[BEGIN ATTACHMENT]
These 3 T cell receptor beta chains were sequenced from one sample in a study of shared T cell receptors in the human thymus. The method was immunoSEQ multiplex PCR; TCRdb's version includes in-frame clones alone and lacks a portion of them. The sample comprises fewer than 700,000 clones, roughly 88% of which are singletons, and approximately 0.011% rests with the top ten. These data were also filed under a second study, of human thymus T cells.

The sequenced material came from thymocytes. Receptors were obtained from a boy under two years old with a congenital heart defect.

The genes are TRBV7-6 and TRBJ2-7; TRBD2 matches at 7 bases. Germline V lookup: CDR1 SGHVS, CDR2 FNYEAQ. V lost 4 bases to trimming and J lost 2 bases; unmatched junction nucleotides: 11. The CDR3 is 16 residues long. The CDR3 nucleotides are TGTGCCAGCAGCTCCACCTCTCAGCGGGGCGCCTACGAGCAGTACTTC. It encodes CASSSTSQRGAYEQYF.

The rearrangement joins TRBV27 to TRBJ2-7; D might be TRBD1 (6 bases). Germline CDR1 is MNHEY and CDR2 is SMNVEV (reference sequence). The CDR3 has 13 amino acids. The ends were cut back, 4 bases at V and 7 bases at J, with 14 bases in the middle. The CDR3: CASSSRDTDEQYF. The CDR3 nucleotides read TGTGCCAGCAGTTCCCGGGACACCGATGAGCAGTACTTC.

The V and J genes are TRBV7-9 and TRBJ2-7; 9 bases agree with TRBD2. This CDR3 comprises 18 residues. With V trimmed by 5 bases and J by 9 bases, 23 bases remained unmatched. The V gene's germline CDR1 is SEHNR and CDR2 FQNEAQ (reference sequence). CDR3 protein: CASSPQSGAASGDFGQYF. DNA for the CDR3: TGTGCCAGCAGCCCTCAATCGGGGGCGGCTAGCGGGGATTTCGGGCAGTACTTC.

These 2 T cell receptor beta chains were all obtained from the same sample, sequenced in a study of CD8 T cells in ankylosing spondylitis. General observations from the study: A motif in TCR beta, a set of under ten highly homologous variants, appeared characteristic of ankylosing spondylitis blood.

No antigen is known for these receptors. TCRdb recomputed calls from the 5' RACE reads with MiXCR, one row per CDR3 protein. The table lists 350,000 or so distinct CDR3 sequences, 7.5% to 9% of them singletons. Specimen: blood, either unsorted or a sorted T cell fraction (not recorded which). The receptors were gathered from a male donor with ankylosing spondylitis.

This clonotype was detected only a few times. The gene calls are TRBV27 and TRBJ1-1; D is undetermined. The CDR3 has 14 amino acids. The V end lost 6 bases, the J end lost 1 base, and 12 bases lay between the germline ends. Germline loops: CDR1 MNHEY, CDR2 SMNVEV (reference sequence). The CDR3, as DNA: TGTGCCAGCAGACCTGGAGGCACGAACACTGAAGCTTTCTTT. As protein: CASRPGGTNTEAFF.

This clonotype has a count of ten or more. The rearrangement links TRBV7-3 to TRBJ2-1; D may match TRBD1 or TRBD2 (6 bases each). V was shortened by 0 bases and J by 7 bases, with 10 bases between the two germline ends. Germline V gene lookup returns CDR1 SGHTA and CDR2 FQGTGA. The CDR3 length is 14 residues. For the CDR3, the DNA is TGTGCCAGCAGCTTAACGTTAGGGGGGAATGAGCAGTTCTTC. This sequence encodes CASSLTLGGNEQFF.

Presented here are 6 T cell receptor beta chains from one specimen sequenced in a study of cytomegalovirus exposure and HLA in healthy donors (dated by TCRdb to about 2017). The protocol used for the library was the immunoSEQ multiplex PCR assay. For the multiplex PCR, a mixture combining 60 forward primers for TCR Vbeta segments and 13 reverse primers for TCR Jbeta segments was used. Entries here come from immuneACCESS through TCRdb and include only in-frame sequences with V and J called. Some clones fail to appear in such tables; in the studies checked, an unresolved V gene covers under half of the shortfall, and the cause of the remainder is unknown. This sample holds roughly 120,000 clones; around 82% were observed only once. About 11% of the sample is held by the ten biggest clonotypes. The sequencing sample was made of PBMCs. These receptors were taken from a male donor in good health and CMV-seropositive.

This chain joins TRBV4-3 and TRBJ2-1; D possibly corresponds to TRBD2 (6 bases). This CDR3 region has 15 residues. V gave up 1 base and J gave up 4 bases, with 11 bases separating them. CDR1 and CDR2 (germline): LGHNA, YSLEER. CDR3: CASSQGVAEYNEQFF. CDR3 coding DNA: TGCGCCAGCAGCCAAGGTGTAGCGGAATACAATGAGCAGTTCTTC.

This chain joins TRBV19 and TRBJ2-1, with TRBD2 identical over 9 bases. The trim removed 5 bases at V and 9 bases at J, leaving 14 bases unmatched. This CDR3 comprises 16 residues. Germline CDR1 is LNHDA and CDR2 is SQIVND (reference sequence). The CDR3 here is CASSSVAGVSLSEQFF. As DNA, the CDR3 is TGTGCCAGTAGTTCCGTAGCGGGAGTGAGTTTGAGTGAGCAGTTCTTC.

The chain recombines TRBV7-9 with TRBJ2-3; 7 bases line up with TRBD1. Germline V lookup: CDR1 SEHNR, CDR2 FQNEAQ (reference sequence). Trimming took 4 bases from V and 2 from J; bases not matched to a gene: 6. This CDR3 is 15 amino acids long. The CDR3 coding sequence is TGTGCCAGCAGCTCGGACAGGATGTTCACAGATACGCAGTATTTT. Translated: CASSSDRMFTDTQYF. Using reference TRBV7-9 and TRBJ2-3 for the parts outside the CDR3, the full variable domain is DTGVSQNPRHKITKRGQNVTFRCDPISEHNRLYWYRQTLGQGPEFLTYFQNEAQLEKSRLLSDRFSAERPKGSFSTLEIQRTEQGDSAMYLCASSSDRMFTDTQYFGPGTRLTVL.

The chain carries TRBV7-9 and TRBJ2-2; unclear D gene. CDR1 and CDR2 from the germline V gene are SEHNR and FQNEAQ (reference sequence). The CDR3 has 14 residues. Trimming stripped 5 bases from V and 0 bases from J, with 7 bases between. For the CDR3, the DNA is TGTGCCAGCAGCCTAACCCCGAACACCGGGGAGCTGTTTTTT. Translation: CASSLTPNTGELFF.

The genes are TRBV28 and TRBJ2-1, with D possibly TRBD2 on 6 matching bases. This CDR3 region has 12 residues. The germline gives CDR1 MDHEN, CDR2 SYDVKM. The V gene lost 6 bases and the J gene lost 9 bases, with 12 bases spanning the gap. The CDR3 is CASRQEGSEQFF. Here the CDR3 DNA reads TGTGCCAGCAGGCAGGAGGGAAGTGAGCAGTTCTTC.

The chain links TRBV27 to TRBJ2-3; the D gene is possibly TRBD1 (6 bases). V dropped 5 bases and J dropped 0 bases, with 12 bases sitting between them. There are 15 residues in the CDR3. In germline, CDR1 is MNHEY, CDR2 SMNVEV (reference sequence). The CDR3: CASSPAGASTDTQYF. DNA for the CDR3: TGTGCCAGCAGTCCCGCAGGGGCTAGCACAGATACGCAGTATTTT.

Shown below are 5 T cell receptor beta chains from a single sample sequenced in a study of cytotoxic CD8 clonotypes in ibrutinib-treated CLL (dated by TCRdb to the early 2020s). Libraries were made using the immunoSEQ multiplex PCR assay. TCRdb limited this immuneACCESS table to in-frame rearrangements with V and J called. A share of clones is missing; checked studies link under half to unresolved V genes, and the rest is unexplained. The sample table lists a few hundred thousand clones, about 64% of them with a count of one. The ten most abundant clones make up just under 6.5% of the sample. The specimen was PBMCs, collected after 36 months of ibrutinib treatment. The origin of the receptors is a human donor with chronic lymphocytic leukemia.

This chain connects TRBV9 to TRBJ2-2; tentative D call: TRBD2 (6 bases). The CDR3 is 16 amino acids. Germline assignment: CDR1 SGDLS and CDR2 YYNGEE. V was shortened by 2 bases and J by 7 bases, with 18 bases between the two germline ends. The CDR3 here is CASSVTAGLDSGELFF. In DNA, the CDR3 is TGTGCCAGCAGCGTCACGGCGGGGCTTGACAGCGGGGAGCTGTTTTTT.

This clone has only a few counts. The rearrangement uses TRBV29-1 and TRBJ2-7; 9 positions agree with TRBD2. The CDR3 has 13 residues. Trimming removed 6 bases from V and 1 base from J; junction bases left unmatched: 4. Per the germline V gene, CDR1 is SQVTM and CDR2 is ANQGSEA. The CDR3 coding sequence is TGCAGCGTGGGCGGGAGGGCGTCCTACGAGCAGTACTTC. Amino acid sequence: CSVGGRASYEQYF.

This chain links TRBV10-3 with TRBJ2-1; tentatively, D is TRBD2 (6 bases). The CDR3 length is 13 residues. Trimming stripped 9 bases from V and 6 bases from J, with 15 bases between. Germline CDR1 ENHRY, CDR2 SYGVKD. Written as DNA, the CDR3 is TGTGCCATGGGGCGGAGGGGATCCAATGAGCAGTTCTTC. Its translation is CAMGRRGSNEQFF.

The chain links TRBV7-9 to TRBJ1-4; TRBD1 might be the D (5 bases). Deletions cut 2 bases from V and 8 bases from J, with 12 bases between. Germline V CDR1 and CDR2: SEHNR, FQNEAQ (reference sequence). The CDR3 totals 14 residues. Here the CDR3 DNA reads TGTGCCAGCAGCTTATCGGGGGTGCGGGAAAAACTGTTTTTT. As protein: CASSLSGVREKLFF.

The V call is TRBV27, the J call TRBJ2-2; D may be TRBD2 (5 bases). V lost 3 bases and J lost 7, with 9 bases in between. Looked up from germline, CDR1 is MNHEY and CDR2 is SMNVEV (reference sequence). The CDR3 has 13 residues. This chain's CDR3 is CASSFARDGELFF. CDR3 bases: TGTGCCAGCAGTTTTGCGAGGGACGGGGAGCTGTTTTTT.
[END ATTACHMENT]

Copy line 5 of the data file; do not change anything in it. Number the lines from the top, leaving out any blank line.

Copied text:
The V and J genes are TRBV7-9 and TRBJ2-7; 9 bases agree with TRBD2. This CDR3 comprises 18 residues. With V trimmed by 5 bases and J by 9 bases, 23 bases remained unmatched. The V gene's germline CDR1 is SEHNR and CDR2 FQNEAQ (reference sequence). CDR3 protein: CASSPQSGAASGDFGQYF. DNA for the CDR3: TGTGCCAGCAGCCCTCAATCGGGGGCGGCTAGCGGGGATTTCGGGCAGTACTTC.